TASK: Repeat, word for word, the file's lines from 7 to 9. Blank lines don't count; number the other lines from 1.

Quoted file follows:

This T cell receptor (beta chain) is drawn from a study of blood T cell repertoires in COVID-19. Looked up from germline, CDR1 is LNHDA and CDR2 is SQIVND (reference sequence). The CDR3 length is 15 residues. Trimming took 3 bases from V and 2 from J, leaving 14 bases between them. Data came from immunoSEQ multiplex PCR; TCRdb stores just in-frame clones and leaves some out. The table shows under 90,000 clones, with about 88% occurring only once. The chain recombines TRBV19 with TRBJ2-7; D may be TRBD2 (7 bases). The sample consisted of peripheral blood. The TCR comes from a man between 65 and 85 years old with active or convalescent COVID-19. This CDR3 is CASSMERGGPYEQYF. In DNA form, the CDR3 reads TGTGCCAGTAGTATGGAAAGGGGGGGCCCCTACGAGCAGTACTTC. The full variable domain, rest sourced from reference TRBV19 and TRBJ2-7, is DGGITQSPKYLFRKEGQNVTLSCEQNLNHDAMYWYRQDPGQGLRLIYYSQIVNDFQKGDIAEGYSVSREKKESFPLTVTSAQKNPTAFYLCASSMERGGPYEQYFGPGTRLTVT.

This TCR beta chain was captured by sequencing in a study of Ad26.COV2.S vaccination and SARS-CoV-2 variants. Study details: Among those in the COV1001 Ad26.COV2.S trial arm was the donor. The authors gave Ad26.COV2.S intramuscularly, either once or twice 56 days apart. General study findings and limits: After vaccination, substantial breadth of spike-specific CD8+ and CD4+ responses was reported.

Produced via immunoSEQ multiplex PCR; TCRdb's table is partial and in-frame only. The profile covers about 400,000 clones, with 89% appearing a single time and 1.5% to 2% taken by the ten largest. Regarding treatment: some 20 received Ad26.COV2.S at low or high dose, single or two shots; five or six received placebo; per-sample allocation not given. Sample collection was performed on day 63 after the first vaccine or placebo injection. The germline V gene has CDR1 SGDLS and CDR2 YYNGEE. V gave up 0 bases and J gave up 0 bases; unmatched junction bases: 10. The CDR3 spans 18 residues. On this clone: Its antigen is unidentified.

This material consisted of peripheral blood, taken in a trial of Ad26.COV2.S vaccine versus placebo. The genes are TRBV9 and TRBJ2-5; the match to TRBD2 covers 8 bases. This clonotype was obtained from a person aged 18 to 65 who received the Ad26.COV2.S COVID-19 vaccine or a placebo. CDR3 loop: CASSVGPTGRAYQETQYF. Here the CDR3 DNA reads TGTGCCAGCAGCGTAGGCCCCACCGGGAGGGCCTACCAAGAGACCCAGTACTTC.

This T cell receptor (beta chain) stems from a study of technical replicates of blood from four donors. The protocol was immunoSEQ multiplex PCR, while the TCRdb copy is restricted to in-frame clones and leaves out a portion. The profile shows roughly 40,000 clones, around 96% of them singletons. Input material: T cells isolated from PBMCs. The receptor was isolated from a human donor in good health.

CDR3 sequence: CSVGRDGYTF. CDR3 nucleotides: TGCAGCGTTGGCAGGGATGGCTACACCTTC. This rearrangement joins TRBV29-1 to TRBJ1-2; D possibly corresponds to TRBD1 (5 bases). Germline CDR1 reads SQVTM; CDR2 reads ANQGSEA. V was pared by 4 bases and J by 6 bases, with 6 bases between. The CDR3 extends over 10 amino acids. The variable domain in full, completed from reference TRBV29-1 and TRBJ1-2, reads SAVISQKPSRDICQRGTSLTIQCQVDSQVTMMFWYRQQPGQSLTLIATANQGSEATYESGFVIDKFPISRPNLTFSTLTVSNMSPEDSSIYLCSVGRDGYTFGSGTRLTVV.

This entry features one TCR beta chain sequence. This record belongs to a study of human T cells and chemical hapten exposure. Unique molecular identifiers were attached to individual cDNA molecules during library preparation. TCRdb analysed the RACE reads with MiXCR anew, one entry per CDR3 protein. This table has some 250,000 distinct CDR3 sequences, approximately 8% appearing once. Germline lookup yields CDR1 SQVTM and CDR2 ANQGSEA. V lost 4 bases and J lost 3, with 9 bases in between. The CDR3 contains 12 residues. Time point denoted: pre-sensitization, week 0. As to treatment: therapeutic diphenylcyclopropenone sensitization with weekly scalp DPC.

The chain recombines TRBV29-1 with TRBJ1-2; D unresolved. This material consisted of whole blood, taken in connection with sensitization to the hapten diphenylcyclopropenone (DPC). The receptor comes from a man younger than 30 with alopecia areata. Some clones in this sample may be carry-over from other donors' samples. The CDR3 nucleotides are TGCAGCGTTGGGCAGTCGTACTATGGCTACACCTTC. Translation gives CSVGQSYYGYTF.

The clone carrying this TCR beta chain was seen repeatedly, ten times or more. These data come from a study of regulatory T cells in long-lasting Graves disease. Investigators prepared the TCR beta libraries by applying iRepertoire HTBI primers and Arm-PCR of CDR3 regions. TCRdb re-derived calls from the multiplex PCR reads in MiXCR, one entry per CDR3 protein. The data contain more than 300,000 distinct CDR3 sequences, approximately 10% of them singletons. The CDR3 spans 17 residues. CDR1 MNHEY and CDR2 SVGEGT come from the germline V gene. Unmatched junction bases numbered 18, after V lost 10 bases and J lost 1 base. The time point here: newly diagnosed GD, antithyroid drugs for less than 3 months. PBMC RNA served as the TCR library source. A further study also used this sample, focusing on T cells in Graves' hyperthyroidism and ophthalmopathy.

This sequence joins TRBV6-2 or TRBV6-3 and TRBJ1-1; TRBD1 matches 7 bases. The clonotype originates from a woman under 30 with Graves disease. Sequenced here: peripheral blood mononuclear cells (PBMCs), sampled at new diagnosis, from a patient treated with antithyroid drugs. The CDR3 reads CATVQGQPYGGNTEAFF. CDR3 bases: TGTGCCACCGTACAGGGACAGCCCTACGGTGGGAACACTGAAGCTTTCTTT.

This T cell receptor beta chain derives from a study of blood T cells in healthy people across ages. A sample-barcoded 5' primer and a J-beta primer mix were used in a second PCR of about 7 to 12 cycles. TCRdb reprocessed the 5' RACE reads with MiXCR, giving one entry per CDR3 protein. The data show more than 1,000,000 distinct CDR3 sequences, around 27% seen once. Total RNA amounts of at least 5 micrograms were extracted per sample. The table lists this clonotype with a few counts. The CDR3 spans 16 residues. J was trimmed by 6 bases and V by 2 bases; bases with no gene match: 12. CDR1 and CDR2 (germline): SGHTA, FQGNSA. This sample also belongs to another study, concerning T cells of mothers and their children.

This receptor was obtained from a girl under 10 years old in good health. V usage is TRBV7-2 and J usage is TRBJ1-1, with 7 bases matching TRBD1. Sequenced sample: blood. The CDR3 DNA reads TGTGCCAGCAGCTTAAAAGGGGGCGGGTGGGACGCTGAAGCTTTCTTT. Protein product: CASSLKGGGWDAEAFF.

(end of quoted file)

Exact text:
This entry features one TCR beta chain sequence. This record belongs to a study of human T cells and chemical hapten exposure. Unique molecular identifiers were attached to individual cDNA molecules during library preparation. TCRdb analysed the RACE reads with MiXCR anew, one entry per CDR3 protein. This table has some 250,000 distinct CDR3 sequences, approximately 8% appearing once. Germline lookup yields CDR1 SQVTM and CDR2 ANQGSEA. V lost 4 bases and J lost 3, with 9 bases in between. The CDR3 contains 12 residues. Time point denoted: pre-sensitization, week 0. As to treatment: therapeutic diphenylcyclopropenone sensitization with weekly scalp DPC.

The chain recombines TRBV29-1 with TRBJ1-2; D unresolved. This material consisted of whole blood, taken in connection with sensitization to the hapten diphenylcyclopropenone (DPC). The receptor comes from a man younger than 30 with alopecia areata. Some clones in this sample may be carry-over from other donors' samples. The CDR3 nucleotides are TGCAGCGTTGGGCAGTCGTACTATGGCTACACCTTC. Translation gives CSVGQSYYGYTF.

The clone carrying this TCR beta chain was seen repeatedly, ten times or more. These data come from a study of regulatory T cells in long-lasting Graves disease. Investigators prepared the TCR beta libraries by applying iRepertoire HTBI primers and Arm-PCR of CDR3 regions. TCRdb re-derived calls from the multiplex PCR reads in MiXCR, one entry per CDR3 protein. The data contain more than 300,000 distinct CDR3 sequences, approximately 10% of them singletons. The CDR3 spans 17 residues. CDR1 MNHEY and CDR2 SVGEGT come from the germline V gene. Unmatched junction bases numbered 18, after V lost 10 bases and J lost 1 base. The time point here: newly diagnosed GD, antithyroid drugs for less than 3 months. PBMC RNA served as the TCR library source. A further study also used this sample, focusing on T cells in Graves' hyperthyroidism and ophthalmopathy.